2

We are a Google Apps Reseller. The two most successful tools we have seen our customers using are: shared Google Spreadsheets and Trello. The spreadsheet might seem crude but it is very flexible in how you set it up, it can be sorted and comments can be inserted. This would be the quickest for you to start using right away. Depending on the complexity and ...


2

The answer would appear to be: You can't. (At least right now.) From Google Support, regarding the Android app: The Drive app doesn’t currently support viewing and editing comments in Google spreadsheets or Google presentations. Google Support, iOS app: The Drive app doesn’t currently support viewing and editing comments in Google spreadsheets or ...


1

Google docs can be shared with other people, are reasonably private (so long as they don't share with others) and can support multiple updates I think. Google Wave would have been the ideal place to do this but they aren't continuing support for it (although it looks likely that the main features will be built into google docs at some point soon).


1

I have used SharePoint to solve that problem but unless you have a team of developers, I would not go down that road. I checked on AlternativeTo and there is a startup called TeamLab that may be just what you need. They even offer a Basecamp import feature. It is offerered as SaaS or Open Source software.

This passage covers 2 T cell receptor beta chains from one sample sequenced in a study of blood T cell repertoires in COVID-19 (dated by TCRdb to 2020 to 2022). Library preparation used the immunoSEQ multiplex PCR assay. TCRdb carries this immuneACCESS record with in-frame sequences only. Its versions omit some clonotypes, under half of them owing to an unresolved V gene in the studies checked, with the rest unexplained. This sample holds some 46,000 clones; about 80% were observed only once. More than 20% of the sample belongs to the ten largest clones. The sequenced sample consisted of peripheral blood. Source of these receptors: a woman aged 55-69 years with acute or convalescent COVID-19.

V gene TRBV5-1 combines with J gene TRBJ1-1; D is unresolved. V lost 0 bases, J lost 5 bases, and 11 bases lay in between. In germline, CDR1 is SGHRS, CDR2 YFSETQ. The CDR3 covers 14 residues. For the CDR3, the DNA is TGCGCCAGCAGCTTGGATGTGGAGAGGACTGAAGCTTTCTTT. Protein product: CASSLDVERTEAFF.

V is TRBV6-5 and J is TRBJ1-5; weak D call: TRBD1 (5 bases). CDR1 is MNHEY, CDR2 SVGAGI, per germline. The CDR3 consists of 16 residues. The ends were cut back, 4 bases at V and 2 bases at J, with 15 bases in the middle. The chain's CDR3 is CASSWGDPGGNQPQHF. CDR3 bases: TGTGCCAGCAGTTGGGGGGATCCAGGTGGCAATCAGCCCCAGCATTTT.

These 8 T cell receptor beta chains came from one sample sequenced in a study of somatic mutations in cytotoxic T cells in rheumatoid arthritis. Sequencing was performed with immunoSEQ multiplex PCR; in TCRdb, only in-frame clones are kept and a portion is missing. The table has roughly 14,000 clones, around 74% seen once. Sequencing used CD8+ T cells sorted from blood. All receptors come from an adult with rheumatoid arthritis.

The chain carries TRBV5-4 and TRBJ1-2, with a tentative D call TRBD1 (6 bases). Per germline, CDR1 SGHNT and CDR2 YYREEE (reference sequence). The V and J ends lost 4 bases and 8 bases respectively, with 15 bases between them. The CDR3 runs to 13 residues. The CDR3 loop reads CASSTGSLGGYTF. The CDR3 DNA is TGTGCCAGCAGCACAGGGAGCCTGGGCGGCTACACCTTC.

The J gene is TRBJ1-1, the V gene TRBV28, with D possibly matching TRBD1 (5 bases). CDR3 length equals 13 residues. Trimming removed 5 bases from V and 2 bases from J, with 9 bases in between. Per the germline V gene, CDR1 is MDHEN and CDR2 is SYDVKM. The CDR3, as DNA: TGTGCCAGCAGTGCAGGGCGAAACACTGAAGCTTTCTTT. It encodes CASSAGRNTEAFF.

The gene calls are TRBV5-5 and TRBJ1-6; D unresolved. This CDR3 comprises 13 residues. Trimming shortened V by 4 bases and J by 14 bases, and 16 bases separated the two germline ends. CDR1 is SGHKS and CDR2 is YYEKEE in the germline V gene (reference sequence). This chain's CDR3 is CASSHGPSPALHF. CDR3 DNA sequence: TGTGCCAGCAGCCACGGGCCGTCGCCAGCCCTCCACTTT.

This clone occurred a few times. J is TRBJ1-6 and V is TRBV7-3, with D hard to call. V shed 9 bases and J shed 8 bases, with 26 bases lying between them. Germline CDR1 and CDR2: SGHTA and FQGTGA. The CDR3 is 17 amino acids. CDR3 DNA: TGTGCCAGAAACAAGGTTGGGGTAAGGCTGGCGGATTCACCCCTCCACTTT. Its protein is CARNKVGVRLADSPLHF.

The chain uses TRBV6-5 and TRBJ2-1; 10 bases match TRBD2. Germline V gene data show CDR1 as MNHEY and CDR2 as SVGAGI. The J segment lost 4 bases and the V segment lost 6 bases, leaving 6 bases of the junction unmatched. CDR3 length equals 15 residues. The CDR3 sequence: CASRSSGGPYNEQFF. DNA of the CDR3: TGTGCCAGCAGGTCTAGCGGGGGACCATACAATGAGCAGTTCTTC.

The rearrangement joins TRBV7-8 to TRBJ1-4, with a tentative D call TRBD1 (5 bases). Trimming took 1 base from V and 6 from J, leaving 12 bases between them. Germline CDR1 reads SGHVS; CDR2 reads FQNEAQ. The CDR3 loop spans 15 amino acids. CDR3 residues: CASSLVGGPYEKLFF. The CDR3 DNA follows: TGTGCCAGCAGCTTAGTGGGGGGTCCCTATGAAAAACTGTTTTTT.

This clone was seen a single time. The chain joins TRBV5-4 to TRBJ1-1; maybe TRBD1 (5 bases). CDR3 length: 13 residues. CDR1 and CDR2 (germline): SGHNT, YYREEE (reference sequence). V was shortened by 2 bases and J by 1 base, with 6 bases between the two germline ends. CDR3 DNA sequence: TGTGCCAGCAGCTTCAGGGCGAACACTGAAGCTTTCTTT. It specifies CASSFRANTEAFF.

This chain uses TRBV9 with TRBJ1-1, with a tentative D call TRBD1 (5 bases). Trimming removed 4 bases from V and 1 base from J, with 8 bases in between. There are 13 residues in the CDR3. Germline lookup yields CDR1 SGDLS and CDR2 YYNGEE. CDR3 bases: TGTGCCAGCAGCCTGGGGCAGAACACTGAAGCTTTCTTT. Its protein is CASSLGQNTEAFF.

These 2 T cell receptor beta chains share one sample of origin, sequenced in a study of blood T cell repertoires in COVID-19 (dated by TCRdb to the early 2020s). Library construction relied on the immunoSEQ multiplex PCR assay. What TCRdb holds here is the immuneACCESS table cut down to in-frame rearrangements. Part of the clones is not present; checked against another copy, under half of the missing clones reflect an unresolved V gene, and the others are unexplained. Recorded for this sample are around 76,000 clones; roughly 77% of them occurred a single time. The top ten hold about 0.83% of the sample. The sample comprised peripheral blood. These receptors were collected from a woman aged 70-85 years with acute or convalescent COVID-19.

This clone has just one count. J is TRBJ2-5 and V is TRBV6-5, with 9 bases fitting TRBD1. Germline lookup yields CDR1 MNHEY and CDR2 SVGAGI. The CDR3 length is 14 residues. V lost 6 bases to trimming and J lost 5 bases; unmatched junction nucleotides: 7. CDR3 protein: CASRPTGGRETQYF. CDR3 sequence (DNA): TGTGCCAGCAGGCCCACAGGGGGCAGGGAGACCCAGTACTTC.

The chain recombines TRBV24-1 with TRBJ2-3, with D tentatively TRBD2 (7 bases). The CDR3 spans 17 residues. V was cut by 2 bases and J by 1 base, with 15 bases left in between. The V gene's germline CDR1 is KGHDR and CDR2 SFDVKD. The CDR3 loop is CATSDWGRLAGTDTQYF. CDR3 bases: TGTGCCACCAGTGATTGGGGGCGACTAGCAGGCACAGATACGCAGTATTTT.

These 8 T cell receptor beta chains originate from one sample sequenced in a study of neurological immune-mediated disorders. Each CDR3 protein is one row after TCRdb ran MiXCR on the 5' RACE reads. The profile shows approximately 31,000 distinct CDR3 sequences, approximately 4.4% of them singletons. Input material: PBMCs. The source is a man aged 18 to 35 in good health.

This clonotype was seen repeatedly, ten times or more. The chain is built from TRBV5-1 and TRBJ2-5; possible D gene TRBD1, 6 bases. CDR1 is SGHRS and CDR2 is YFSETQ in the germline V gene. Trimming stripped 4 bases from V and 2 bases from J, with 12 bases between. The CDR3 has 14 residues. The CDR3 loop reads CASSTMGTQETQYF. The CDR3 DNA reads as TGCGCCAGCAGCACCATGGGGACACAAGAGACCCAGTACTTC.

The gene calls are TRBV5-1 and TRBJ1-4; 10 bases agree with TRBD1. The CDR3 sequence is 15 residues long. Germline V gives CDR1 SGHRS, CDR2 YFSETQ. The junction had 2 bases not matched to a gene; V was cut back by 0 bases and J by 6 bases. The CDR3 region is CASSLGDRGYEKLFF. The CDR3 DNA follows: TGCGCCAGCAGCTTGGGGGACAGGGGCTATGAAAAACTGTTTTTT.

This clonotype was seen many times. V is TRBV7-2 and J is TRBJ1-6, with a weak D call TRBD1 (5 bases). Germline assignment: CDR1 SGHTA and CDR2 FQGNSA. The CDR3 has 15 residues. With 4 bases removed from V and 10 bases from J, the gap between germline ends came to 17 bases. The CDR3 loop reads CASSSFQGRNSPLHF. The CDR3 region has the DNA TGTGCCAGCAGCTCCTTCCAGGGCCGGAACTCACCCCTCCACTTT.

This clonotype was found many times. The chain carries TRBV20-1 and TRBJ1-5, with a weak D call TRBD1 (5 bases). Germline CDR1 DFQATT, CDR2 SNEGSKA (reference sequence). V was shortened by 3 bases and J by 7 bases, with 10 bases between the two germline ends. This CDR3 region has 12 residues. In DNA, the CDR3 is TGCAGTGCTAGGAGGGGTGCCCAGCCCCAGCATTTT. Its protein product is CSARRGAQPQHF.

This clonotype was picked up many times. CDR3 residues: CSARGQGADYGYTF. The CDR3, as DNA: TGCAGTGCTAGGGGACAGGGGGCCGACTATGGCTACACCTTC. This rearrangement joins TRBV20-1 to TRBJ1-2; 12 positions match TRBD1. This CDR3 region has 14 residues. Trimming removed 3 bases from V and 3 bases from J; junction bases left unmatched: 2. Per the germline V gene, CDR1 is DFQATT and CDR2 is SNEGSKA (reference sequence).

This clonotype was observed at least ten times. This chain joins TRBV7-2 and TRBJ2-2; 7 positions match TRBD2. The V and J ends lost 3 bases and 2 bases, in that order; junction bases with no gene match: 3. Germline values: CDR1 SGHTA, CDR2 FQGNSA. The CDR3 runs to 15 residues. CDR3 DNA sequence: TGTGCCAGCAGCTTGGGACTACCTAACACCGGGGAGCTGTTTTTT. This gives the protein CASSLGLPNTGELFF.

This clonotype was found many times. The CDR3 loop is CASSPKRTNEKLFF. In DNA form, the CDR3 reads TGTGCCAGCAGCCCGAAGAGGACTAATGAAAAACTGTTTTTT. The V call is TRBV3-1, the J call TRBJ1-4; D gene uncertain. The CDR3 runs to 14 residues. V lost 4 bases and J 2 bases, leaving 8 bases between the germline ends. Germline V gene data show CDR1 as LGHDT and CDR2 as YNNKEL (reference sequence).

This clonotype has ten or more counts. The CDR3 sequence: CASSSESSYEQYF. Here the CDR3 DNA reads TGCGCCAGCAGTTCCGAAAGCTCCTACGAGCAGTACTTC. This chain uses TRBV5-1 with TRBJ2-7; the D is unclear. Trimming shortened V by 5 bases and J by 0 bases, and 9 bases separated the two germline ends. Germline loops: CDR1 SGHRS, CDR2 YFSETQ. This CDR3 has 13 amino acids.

1

You'd be looking at an online collaboration/whiteboarding tool. At a basic level, even Google Docs will do. You could also look at web services such as GoTo Meeting or WebEx.


1

You can try Team System Web Access (TSWA). Channel 9 did a video on it that might serve as a good introduction: A first look at Visual Studio Team System Web Access 2010 There is also list of hosting solutions here: http://www.microsoft.com/visualstudio/en-us/products/2010-editions/team-foundation-server/hosting


1

Recently, I started using Remember the Milk. It's a very simple task manager that has resulted in me becoming much more productive in the last month. Sure, I work alone, but I showed RTM to my dad and he has started using it with his team - they all love it. Try it out and see if you like it!


1

Try Google Moderator. The only drawback I see is that it's not private. If the quesitons you're voting on are not too confidential and the timeframe is rather short I think it should be hard to find your site. But be aware that, as far as I know, it's still publicly visible. Try if you can see the test site I created.


1

If you are all using Windows, the free Microsoft SharedView will do the trick. One person (in your case the teacher) starts a session and invites others to join. Anybody can then share either their whole screen or just specific windows. It has built-in chat for communicating between participants, and can selectively allow remote control.